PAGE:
It is a testament to the racism in the US that despite something on the order of 13% according to the 2000 Census, it is deeply worrying that only now are these breakthroughs being made.

However, this shouldn't be seen as a massive victory for the Democrats; the GOP lost it over Iraq, corruption, vice and hypocrisy. If the Democrats are going to take the White House in 2008, they will have to present themselves as more than just a way of kicking out the current incumbent. Hilary Clinton will probably win her primary but will struggle at the national polls, while McCain has the opposite problem; however, the GOP may know it's on a sticky wicket and so go for someone with more mainstream appeal.

Some well-targeted inquries - did the US go to war on false premises? was there a plan? crucially, what should the plan be now? - could help the Dems build themselves. Vindictiveness is not the order of the day. Pelosi's First 100 hours could be interesting as a means of rallying the Democrats in the New Year.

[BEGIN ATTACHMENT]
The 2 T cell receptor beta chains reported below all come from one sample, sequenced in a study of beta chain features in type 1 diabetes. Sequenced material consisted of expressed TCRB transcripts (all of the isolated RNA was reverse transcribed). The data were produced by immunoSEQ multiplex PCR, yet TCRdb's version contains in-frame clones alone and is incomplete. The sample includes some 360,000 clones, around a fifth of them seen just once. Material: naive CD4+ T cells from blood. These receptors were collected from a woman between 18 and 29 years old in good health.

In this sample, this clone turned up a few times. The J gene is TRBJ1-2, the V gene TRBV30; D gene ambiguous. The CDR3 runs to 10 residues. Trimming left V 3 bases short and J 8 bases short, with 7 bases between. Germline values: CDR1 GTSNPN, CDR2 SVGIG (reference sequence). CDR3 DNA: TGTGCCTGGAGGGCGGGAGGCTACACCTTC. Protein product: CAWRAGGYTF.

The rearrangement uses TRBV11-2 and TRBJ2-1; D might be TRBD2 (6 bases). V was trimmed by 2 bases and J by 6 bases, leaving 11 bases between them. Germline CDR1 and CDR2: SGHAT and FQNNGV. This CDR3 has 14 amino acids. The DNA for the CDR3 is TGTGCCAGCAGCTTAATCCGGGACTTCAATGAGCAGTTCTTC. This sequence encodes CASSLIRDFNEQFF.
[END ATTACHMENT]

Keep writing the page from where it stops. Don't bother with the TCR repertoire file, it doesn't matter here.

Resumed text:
One of the big winners, particularly if Virginia and Montana go democratic, will be Howard Dean; his fifty-state strategy has already paid out and may yet hit the jackpot. The Daily has a good look at the current state of play here.

In any case, we have at most six months of politics before the 2008 Presidential Race begins.



CV advice from Alexey Vayner

I'm sure a million and one people have posted this, but I've just seen it and I found it funny. I hope the poor guy doesn't have too much flak thrown at him.


It's worth watching all the way through.